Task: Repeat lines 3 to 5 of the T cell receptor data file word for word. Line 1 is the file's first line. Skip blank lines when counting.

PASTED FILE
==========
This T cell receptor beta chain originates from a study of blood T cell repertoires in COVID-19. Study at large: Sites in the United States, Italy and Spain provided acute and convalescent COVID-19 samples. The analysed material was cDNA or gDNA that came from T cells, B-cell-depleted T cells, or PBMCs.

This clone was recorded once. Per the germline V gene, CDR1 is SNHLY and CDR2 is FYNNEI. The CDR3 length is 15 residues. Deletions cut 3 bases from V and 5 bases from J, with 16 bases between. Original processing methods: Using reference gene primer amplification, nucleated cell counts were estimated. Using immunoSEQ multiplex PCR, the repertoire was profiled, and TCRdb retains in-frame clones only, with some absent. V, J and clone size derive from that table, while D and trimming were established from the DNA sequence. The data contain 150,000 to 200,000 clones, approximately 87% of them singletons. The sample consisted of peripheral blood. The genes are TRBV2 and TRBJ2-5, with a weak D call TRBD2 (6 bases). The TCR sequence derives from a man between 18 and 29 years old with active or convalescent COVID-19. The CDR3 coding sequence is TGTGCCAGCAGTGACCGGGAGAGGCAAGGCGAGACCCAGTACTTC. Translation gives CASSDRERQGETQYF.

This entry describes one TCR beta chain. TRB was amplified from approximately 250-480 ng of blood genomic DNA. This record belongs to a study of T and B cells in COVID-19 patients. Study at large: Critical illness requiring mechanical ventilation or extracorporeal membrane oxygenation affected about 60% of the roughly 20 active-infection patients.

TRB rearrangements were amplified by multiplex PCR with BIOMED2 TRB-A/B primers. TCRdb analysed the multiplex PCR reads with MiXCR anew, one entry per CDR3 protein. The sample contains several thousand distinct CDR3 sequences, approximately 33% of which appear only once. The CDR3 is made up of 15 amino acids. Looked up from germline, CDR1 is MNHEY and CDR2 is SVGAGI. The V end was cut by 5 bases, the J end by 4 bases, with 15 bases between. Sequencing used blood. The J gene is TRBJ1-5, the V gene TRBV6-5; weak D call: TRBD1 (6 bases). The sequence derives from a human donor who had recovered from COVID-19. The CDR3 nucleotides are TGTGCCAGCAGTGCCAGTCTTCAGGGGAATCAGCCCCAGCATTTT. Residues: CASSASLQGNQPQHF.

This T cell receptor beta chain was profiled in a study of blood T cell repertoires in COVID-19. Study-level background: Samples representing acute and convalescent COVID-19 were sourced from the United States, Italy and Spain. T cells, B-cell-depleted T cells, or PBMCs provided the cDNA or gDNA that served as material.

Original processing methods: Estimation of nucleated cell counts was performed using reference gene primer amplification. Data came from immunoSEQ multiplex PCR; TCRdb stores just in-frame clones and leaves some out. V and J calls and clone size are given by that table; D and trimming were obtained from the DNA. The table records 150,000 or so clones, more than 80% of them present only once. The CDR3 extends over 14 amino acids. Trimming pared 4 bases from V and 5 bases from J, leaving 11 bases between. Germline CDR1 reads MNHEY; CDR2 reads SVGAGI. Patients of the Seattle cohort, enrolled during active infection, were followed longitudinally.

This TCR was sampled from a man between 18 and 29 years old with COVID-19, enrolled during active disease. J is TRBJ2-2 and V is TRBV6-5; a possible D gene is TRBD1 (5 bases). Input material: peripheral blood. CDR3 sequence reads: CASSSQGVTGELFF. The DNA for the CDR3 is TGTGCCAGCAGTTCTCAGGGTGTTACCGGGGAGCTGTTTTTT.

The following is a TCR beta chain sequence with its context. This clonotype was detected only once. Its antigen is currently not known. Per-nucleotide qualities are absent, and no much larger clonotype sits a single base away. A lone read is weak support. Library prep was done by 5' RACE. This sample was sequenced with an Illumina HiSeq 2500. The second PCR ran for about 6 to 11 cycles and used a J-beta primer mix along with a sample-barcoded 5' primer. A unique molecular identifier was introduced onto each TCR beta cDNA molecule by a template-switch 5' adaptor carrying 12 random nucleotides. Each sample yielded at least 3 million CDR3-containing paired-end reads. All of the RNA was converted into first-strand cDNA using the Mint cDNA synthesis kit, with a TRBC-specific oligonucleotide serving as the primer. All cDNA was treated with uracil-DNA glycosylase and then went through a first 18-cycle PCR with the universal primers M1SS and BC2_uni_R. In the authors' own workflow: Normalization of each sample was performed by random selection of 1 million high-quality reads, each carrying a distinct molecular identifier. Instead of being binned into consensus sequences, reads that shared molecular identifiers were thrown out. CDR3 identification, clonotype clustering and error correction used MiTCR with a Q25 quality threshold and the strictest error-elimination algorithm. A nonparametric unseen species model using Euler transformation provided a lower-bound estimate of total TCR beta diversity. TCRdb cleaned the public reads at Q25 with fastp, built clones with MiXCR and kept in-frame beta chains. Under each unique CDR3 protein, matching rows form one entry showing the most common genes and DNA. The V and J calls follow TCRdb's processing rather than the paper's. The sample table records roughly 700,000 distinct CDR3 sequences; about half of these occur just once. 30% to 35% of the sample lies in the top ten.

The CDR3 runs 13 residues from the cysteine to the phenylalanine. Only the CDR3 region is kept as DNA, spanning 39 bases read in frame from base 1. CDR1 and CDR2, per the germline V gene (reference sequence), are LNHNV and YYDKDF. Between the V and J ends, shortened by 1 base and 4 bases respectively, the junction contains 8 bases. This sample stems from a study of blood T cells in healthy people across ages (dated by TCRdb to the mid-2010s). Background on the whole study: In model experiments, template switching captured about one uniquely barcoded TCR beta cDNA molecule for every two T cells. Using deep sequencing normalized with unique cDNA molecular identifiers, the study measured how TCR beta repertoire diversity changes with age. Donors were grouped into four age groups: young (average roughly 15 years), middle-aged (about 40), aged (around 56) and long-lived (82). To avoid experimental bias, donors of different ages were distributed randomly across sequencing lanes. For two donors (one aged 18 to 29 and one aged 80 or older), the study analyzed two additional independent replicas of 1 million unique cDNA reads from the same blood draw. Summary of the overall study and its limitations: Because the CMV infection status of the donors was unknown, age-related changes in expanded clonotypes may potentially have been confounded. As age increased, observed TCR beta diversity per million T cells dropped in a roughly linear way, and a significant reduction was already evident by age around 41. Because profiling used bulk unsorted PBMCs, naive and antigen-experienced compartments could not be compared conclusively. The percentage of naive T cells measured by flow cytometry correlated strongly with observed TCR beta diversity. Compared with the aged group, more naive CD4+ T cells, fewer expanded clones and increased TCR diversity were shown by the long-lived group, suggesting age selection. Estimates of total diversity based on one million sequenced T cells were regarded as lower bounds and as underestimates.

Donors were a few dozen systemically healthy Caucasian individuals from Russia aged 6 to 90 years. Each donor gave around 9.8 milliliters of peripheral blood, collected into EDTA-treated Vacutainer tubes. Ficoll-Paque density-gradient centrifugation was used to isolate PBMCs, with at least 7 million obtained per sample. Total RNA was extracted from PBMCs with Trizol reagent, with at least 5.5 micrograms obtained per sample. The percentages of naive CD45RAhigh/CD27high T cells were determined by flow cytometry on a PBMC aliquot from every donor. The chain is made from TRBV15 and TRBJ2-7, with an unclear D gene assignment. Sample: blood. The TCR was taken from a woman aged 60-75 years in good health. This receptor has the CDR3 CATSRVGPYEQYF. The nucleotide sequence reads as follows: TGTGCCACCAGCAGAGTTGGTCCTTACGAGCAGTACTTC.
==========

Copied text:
This entry describes one TCR beta chain. TRB was amplified from approximately 250-480 ng of blood genomic DNA. This record belongs to a study of T and B cells in COVID-19 patients. Study at large: Critical illness requiring mechanical ventilation or extracorporeal membrane oxygenation affected about 60% of the roughly 20 active-infection patients.

TRB rearrangements were amplified by multiplex PCR with BIOMED2 TRB-A/B primers. TCRdb analysed the multiplex PCR reads with MiXCR anew, one entry per CDR3 protein. The sample contains several thousand distinct CDR3 sequences, approximately 33% of which appear only once. The CDR3 is made up of 15 amino acids. Looked up from germline, CDR1 is MNHEY and CDR2 is SVGAGI. The V end was cut by 5 bases, the J end by 4 bases, with 15 bases between. Sequencing used blood. The J gene is TRBJ1-5, the V gene TRBV6-5; weak D call: TRBD1 (6 bases). The sequence derives from a human donor who had recovered from COVID-19. The CDR3 nucleotides are TGTGCCAGCAGTGCCAGTCTTCAGGGGAATCAGCCCCAGCATTTT. Residues: CASSASLQGNQPQHF.

This T cell receptor beta chain was profiled in a study of blood T cell repertoires in COVID-19. Study-level background: Samples representing acute and convalescent COVID-19 were sourced from the United States, Italy and Spain. T cells, B-cell-depleted T cells, or PBMCs provided the cDNA or gDNA that served as material.